At this time I have been a full time taxidermist for 36 years. I have also hunted Africa extensively for the past 18 years. South Africa is the only country where I have witnessed this practice. Places like Tanzania, Mozambique, and Botswana have very high daily rates and trophy fees. Treating skins like that in these countries would not be tolerated. The hunters that hunt these countries would not accept the entire mane being lost out of their African Lion. So you can see that skin handling is taken very seriously. I have even hunted in the rain forest of Cameroon where we took bongos. These skins were salted, and then folded up and shipped out of the country quickly because the high humidity was not a favorable condition for them. Could you imagine getting your Bongo skin back from the tannery and find the skin had slipped. Again, this would be unacceptable.

Most hunters start hunting in South Africa first. This is their first time hunting Africa, and this is what the hunting industry in South Africa depends on. These hunters have not done their homework and I found most had already made the decision to hunt with a particular outfitter. Explaining the problems awaiting them ahead is something they do not want to hear. Once the excitement wears off and the skins come back from the tannery, they are now mad. A little late, because some have already booked a hunt with the same outfitter again. The same results are sure to come. So you ask what can be done to stop this non-sense. I found that Zambia, Namibia, and a host of other countries offer the same species and great prices without the poor practice of dipping skins in a water-based dip.

This is a Lelwel Hartebeest from the C.A.R. This is a very hostile environment with high humidity and heat with daily rain showers. Salting skins here is a challenge. Still handling the skin correctly and shipping them out of the country in a timely manner produces perfect skins. These skins were never introduced to a water-based dip. As you can see this is a beautiful skin.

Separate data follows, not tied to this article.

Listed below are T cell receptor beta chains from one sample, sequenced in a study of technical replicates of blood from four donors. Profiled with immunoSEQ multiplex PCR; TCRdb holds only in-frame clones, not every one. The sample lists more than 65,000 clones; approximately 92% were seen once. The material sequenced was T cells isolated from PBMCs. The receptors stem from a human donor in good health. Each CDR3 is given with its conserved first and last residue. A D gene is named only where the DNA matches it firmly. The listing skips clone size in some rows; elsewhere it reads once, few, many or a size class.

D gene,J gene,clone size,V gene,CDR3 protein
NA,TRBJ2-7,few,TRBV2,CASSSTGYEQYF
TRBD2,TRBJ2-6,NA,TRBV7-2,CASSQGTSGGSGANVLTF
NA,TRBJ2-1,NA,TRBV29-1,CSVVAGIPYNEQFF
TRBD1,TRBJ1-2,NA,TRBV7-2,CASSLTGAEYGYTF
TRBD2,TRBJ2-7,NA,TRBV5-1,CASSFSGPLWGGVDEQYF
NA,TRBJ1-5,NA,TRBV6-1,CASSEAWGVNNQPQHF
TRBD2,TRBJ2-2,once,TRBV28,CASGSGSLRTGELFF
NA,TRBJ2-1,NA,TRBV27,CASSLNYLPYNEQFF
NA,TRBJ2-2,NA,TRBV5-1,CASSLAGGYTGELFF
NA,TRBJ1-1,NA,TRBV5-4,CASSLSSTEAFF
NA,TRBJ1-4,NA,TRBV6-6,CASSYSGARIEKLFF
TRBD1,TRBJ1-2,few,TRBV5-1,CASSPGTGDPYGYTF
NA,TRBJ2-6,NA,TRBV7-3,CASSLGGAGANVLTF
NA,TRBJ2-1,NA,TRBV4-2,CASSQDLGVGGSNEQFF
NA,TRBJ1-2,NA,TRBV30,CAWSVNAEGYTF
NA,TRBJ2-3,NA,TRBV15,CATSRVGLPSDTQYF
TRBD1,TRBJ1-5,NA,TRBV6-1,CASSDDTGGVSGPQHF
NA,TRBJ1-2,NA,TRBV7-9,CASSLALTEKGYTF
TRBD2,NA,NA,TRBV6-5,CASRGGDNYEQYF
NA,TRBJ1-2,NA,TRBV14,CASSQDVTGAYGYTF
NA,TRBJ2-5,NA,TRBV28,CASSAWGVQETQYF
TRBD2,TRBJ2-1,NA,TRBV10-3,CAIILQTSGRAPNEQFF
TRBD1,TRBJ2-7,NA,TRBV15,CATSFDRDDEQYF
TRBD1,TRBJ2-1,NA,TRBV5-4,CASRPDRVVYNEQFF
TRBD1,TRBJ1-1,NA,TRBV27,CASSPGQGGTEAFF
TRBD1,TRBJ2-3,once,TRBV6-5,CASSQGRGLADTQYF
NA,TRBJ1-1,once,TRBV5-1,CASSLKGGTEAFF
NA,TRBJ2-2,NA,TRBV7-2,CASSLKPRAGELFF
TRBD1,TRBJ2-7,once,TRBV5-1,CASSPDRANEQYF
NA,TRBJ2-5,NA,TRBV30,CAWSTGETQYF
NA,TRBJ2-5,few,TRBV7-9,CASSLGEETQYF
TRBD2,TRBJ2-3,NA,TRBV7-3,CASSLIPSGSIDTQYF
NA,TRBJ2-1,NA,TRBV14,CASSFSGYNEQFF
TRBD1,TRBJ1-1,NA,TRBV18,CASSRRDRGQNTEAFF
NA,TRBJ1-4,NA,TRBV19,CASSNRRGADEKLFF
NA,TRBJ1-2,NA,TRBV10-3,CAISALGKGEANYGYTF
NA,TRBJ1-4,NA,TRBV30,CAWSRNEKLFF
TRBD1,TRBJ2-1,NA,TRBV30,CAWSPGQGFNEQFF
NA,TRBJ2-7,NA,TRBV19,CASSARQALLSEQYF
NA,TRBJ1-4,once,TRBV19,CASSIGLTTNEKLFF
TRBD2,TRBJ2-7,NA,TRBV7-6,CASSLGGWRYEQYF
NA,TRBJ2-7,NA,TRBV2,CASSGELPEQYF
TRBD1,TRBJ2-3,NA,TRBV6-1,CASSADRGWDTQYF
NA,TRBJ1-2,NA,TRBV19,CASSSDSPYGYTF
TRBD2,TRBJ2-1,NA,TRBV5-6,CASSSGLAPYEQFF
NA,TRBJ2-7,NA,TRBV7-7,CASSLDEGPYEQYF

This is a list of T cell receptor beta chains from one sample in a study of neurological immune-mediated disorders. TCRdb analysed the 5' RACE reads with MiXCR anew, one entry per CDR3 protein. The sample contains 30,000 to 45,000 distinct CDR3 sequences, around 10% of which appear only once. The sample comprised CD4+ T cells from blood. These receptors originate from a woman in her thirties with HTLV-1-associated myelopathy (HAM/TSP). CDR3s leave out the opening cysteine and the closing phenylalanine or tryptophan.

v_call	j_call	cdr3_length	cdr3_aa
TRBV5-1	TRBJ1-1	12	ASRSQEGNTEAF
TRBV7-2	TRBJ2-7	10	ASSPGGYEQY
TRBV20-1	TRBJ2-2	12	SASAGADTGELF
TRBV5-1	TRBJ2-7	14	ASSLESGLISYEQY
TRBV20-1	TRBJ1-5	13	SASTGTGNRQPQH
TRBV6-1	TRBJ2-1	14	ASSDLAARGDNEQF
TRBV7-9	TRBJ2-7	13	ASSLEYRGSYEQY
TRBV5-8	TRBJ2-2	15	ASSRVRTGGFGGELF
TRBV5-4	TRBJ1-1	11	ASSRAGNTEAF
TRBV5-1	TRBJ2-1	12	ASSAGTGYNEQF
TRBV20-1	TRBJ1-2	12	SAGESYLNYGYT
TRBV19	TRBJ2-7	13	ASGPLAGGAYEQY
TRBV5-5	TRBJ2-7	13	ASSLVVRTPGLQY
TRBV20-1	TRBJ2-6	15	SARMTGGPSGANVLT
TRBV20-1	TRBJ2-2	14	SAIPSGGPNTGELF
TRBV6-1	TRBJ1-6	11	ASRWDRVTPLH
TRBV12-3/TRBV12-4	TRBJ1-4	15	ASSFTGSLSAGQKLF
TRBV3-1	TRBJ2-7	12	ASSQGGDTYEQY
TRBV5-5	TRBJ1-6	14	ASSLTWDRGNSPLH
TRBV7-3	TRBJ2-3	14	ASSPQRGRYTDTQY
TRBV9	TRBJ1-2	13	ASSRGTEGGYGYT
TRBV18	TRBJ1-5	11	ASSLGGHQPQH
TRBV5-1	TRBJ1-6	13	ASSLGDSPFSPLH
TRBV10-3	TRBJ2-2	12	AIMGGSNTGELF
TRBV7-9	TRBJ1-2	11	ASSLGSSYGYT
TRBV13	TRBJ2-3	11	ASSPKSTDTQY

So you might ask, what should the industry do in South Africa? The dip and pack facilities need to earn a living processing the skins. They do not want to stop the process for fear of reducing their earnings. This will happen due to less hunters hunting South Africa once this practice is uncovered. In my opinion, I would rather still pay the same rate to have my skins just crated and know the skins were not in jeopardy of slipping. This seems like a much better way of doing business, but they will not change in South Africa. I found the people in the Northern Transvaal of South Africa have by far the worst success in skin handling. We have found that there is a 40% loss of trophy skins. I believe that this practice would end quickly if we paid only for the trophies that came back from the tannery in perfect condition. You would not pay any trophy fees until you and your taxidermist had seen the skins. A third party would hold the trophy fees until the hunter was satisfied with the product received. So you can see that the dipping of skins in a water-based dip is a poor and risky gamble for you. You are the only loser. I have a client at this time who has just returned from South Africa. I have verified the process used with the dip and pack facility in South Africa. I am withholding their name because it has no bearing on the issue at hand. They are not at fault for the process that has been put in place. I will use this shipment of skins to report back on, and we can see the damage inflected.

This brings us to this Tipping issue. We will address this in a future article.